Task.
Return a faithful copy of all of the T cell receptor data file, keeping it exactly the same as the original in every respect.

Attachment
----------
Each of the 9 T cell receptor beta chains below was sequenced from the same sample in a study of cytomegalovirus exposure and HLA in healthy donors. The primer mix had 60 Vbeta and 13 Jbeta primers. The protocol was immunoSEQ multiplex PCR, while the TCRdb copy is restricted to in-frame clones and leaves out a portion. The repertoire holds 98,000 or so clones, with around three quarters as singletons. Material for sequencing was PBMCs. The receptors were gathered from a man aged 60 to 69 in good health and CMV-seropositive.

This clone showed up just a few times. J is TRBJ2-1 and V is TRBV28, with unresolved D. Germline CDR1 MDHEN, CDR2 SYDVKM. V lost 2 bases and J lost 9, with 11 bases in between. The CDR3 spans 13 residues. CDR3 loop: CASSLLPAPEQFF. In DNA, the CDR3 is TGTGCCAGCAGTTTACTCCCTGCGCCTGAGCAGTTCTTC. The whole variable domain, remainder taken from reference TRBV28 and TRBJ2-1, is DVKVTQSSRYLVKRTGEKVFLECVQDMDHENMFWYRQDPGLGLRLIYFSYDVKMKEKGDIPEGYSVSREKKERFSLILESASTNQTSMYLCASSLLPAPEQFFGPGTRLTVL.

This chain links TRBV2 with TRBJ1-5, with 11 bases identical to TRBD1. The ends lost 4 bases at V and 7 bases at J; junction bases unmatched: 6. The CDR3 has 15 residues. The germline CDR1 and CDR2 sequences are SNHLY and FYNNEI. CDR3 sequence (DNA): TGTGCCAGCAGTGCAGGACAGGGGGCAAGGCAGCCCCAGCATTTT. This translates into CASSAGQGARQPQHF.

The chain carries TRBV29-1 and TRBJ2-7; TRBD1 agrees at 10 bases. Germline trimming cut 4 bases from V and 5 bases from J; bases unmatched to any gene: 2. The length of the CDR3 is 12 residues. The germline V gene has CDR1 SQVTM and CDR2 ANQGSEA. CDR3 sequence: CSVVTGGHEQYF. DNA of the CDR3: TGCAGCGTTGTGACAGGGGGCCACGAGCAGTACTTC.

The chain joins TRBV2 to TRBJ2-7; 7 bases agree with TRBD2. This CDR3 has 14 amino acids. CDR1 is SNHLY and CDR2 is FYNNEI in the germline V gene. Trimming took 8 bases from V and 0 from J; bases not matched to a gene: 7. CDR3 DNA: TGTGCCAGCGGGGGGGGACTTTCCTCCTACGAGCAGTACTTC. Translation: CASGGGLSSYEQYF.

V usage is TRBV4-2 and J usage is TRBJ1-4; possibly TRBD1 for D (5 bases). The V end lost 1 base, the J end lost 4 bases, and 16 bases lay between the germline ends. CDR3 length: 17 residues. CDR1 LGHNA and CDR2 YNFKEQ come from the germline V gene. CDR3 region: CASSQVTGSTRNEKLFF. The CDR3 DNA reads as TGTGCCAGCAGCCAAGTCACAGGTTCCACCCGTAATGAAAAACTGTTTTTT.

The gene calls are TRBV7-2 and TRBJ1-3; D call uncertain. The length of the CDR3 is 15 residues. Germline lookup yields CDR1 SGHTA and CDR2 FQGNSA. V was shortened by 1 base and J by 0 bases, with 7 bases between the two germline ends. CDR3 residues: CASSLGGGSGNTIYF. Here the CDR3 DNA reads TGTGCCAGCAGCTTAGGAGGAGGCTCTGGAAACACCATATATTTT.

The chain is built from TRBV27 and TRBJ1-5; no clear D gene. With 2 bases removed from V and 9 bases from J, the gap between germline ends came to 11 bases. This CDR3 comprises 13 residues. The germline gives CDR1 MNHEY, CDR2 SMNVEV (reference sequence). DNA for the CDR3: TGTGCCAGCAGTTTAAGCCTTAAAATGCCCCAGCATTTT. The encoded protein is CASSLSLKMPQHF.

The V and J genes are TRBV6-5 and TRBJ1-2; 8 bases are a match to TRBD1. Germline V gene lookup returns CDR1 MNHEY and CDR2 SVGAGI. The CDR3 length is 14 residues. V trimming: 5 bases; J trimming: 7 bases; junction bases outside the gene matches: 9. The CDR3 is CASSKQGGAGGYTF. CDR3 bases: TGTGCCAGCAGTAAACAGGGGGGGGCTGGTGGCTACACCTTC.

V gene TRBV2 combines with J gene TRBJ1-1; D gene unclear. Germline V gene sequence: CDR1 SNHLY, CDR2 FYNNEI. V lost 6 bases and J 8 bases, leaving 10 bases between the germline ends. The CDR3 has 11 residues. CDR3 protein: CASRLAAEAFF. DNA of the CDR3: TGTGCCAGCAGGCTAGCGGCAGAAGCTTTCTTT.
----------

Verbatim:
Each of the 9 T cell receptor beta chains below was sequenced from the same sample in a study of cytomegalovirus exposure and HLA in healthy donors. The primer mix had 60 Vbeta and 13 Jbeta primers. The protocol was immunoSEQ multiplex PCR, while the TCRdb copy is restricted to in-frame clones and leaves out a portion. The repertoire holds 98,000 or so clones, with around three quarters as singletons. Material for sequencing was PBMCs. The receptors were gathered from a man aged 60 to 69 in good health and CMV-seropositive.

This clone showed up just a few times. J is TRBJ2-1 and V is TRBV28, with unresolved D. Germline CDR1 MDHEN, CDR2 SYDVKM. V lost 2 bases and J lost 9, with 11 bases in between. The CDR3 spans 13 residues. CDR3 loop: CASSLLPAPEQFF. In DNA, the CDR3 is TGTGCCAGCAGTTTACTCCCTGCGCCTGAGCAGTTCTTC. The whole variable domain, remainder taken from reference TRBV28 and TRBJ2-1, is DVKVTQSSRYLVKRTGEKVFLECVQDMDHENMFWYRQDPGLGLRLIYFSYDVKMKEKGDIPEGYSVSREKKERFSLILESASTNQTSMYLCASSLLPAPEQFFGPGTRLTVL.

This chain links TRBV2 with TRBJ1-5, with 11 bases identical to TRBD1. The ends lost 4 bases at V and 7 bases at J; junction bases unmatched: 6. The CDR3 has 15 residues. The germline CDR1 and CDR2 sequences are SNHLY and FYNNEI. CDR3 sequence (DNA): TGTGCCAGCAGTGCAGGACAGGGGGCAAGGCAGCCCCAGCATTTT. This translates into CASSAGQGARQPQHF.

The chain carries TRBV29-1 and TRBJ2-7; TRBD1 agrees at 10 bases. Germline trimming cut 4 bases from V and 5 bases from J; bases unmatched to any gene: 2. The length of the CDR3 is 12 residues. The germline V gene has CDR1 SQVTM and CDR2 ANQGSEA. CDR3 sequence: CSVVTGGHEQYF. DNA of the CDR3: TGCAGCGTTGTGACAGGGGGCCACGAGCAGTACTTC.

The chain joins TRBV2 to TRBJ2-7; 7 bases agree with TRBD2. This CDR3 has 14 amino acids. CDR1 is SNHLY and CDR2 is FYNNEI in the germline V gene. Trimming took 8 bases from V and 0 from J; bases not matched to a gene: 7. CDR3 DNA: TGTGCCAGCGGGGGGGGACTTTCCTCCTACGAGCAGTACTTC. Translation: CASGGGLSSYEQYF.

V usage is TRBV4-2 and J usage is TRBJ1-4; possibly TRBD1 for D (5 bases). The V end lost 1 base, the J end lost 4 bases, and 16 bases lay between the germline ends. CDR3 length: 17 residues. CDR1 LGHNA and CDR2 YNFKEQ come from the germline V gene. CDR3 region: CASSQVTGSTRNEKLFF. The CDR3 DNA reads as TGTGCCAGCAGCCAAGTCACAGGTTCCACCCGTAATGAAAAACTGTTTTTT.

The gene calls are TRBV7-2 and TRBJ1-3; D call uncertain. The length of the CDR3 is 15 residues. Germline lookup yields CDR1 SGHTA and CDR2 FQGNSA. V was shortened by 1 base and J by 0 bases, with 7 bases between the two germline ends. CDR3 residues: CASSLGGGSGNTIYF. Here the CDR3 DNA reads TGTGCCAGCAGCTTAGGAGGAGGCTCTGGAAACACCATATATTTT.

The chain is built from TRBV27 and TRBJ1-5; no clear D gene. With 2 bases removed from V and 9 bases from J, the gap between germline ends came to 11 bases. This CDR3 comprises 13 residues. The germline gives CDR1 MNHEY, CDR2 SMNVEV (reference sequence). DNA for the CDR3: TGTGCCAGCAGTTTAAGCCTTAAAATGCCCCAGCATTTT. The encoded protein is CASSLSLKMPQHF.

The V and J genes are TRBV6-5 and TRBJ1-2; 8 bases are a match to TRBD1. Germline V gene lookup returns CDR1 MNHEY and CDR2 SVGAGI. The CDR3 length is 14 residues. V trimming: 5 bases; J trimming: 7 bases; junction bases outside the gene matches: 9. The CDR3 is CASSKQGGAGGYTF. CDR3 bases: TGTGCCAGCAGTAAACAGGGGGGGGCTGGTGGCTACACCTTC.

V gene TRBV2 combines with J gene TRBJ1-1; D gene unclear. Germline V gene sequence: CDR1 SNHLY, CDR2 FYNNEI. V lost 6 bases and J 8 bases, leaving 10 bases between the germline ends. The CDR3 has 11 residues. CDR3 protein: CASRLAAEAFF. DNA of the CDR3: TGTGCCAGCAGGCTAGCGGCAGAAGCTTTCTTT.